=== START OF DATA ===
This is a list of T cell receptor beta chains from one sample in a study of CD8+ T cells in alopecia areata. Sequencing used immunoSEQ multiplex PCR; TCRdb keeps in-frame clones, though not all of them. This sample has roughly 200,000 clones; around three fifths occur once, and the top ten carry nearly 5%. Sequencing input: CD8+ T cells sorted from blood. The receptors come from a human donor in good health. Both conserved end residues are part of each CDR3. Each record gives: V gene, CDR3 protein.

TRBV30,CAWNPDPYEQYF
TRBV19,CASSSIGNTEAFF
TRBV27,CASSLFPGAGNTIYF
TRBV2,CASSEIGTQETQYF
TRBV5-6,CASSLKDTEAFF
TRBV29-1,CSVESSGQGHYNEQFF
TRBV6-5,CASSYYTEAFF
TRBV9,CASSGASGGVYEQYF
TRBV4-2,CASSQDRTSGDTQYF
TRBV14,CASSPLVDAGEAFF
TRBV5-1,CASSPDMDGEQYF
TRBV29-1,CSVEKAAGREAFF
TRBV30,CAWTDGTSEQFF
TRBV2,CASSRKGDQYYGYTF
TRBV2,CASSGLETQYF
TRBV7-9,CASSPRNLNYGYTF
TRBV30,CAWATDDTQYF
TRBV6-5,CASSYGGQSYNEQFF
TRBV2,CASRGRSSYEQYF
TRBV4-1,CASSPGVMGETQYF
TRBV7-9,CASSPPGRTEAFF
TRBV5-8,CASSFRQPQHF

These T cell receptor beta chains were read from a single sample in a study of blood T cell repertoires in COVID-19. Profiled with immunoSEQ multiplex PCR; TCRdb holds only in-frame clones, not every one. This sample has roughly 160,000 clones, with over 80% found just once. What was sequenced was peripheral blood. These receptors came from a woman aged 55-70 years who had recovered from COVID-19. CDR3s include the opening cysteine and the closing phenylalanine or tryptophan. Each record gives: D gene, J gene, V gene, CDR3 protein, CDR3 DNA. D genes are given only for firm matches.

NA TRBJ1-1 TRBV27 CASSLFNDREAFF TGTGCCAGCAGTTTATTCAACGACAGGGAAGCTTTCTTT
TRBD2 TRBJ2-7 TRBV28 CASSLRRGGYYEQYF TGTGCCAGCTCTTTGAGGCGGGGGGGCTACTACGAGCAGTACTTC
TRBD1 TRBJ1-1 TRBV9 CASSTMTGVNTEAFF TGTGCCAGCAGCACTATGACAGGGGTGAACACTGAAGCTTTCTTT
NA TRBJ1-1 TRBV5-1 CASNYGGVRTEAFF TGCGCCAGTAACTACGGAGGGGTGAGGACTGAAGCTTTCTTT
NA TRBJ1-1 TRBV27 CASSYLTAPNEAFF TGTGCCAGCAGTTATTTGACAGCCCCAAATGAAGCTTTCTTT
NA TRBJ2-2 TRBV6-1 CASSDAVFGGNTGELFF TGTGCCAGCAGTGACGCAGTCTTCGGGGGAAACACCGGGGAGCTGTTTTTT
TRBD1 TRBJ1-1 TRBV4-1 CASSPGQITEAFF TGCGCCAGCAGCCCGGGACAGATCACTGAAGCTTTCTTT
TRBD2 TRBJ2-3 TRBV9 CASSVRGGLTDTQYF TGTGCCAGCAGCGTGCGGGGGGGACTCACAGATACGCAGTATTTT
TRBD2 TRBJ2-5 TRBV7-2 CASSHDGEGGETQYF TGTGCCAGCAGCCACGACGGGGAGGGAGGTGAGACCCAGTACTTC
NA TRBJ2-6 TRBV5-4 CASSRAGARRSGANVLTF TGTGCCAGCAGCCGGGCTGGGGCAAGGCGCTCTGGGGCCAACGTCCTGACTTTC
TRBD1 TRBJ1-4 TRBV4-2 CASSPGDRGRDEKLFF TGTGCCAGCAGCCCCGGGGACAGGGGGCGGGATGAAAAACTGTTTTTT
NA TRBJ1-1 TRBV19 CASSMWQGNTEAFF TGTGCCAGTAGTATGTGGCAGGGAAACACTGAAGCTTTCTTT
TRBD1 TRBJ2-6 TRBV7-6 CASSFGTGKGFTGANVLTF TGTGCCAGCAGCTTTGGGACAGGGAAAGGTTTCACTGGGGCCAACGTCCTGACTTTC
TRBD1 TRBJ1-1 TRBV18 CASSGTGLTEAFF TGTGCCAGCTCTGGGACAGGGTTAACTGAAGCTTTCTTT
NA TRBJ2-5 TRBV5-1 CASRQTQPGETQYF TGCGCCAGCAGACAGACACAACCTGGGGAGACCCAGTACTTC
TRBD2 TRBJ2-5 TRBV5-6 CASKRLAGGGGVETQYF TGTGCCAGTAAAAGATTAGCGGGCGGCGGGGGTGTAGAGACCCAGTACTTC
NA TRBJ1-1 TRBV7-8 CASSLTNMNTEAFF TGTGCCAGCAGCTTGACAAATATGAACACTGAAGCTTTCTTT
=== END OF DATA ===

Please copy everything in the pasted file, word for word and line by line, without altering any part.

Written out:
This is a list of T cell receptor beta chains from one sample in a study of CD8+ T cells in alopecia areata. Sequencing used immunoSEQ multiplex PCR; TCRdb keeps in-frame clones, though not all of them. This sample has roughly 200,000 clones; around three fifths occur once, and the top ten carry nearly 5%. Sequencing input: CD8+ T cells sorted from blood. The receptors come from a human donor in good health. Both conserved end residues are part of each CDR3. Each record gives: V gene, CDR3 protein.

TRBV30,CAWNPDPYEQYF
TRBV19,CASSSIGNTEAFF
TRBV27,CASSLFPGAGNTIYF
TRBV2,CASSEIGTQETQYF
TRBV5-6,CASSLKDTEAFF
TRBV29-1,CSVESSGQGHYNEQFF
TRBV6-5,CASSYYTEAFF
TRBV9,CASSGASGGVYEQYF
TRBV4-2,CASSQDRTSGDTQYF
TRBV14,CASSPLVDAGEAFF
TRBV5-1,CASSPDMDGEQYF
TRBV29-1,CSVEKAAGREAFF
TRBV30,CAWTDGTSEQFF
TRBV2,CASSRKGDQYYGYTF
TRBV2,CASSGLETQYF
TRBV7-9,CASSPRNLNYGYTF
TRBV30,CAWATDDTQYF
TRBV6-5,CASSYGGQSYNEQFF
TRBV2,CASRGRSSYEQYF
TRBV4-1,CASSPGVMGETQYF
TRBV7-9,CASSPPGRTEAFF
TRBV5-8,CASSFRQPQHF

These T cell receptor beta chains were read from a single sample in a study of blood T cell repertoires in COVID-19. Profiled with immunoSEQ multiplex PCR; TCRdb holds only in-frame clones, not every one. This sample has roughly 160,000 clones, with over 80% found just once. What was sequenced was peripheral blood. These receptors came from a woman aged 55-70 years who had recovered from COVID-19. CDR3s include the opening cysteine and the closing phenylalanine or tryptophan. Each record gives: D gene, J gene, V gene, CDR3 protein, CDR3 DNA. D genes are given only for firm matches.

NA TRBJ1-1 TRBV27 CASSLFNDREAFF TGTGCCAGCAGTTTATTCAACGACAGGGAAGCTTTCTTT
TRBD2 TRBJ2-7 TRBV28 CASSLRRGGYYEQYF TGTGCCAGCTCTTTGAGGCGGGGGGGCTACTACGAGCAGTACTTC
TRBD1 TRBJ1-1 TRBV9 CASSTMTGVNTEAFF TGTGCCAGCAGCACTATGACAGGGGTGAACACTGAAGCTTTCTTT
NA TRBJ1-1 TRBV5-1 CASNYGGVRTEAFF TGCGCCAGTAACTACGGAGGGGTGAGGACTGAAGCTTTCTTT
NA TRBJ1-1 TRBV27 CASSYLTAPNEAFF TGTGCCAGCAGTTATTTGACAGCCCCAAATGAAGCTTTCTTT
NA TRBJ2-2 TRBV6-1 CASSDAVFGGNTGELFF TGTGCCAGCAGTGACGCAGTCTTCGGGGGAAACACCGGGGAGCTGTTTTTT
TRBD1 TRBJ1-1 TRBV4-1 CASSPGQITEAFF TGCGCCAGCAGCCCGGGACAGATCACTGAAGCTTTCTTT
TRBD2 TRBJ2-3 TRBV9 CASSVRGGLTDTQYF TGTGCCAGCAGCGTGCGGGGGGGACTCACAGATACGCAGTATTTT
TRBD2 TRBJ2-5 TRBV7-2 CASSHDGEGGETQYF TGTGCCAGCAGCCACGACGGGGAGGGAGGTGAGACCCAGTACTTC
NA TRBJ2-6 TRBV5-4 CASSRAGARRSGANVLTF TGTGCCAGCAGCCGGGCTGGGGCAAGGCGCTCTGGGGCCAACGTCCTGACTTTC
TRBD1 TRBJ1-4 TRBV4-2 CASSPGDRGRDEKLFF TGTGCCAGCAGCCCCGGGGACAGGGGGCGGGATGAAAAACTGTTTTTT
NA TRBJ1-1 TRBV19 CASSMWQGNTEAFF TGTGCCAGTAGTATGTGGCAGGGAAACACTGAAGCTTTCTTT
TRBD1 TRBJ2-6 TRBV7-6 CASSFGTGKGFTGANVLTF TGTGCCAGCAGCTTTGGGACAGGGAAAGGTTTCACTGGGGCCAACGTCCTGACTTTC
TRBD1 TRBJ1-1 TRBV18 CASSGTGLTEAFF TGTGCCAGCTCTGGGACAGGGTTAACTGAAGCTTTCTTT
NA TRBJ2-5 TRBV5-1 CASRQTQPGETQYF TGCGCCAGCAGACAGACACAACCTGGGGAGACCCAGTACTTC
TRBD2 TRBJ2-5 TRBV5-6 CASKRLAGGGGVETQYF TGTGCCAGTAAAAGATTAGCGGGCGGCGGGGGTGTAGAGACCCAGTACTTC
NA TRBJ1-1 TRBV7-8 CASSLTNMNTEAFF TGTGCCAGCAGCTTGACAAATATGAACACTGAAGCTTTCTTT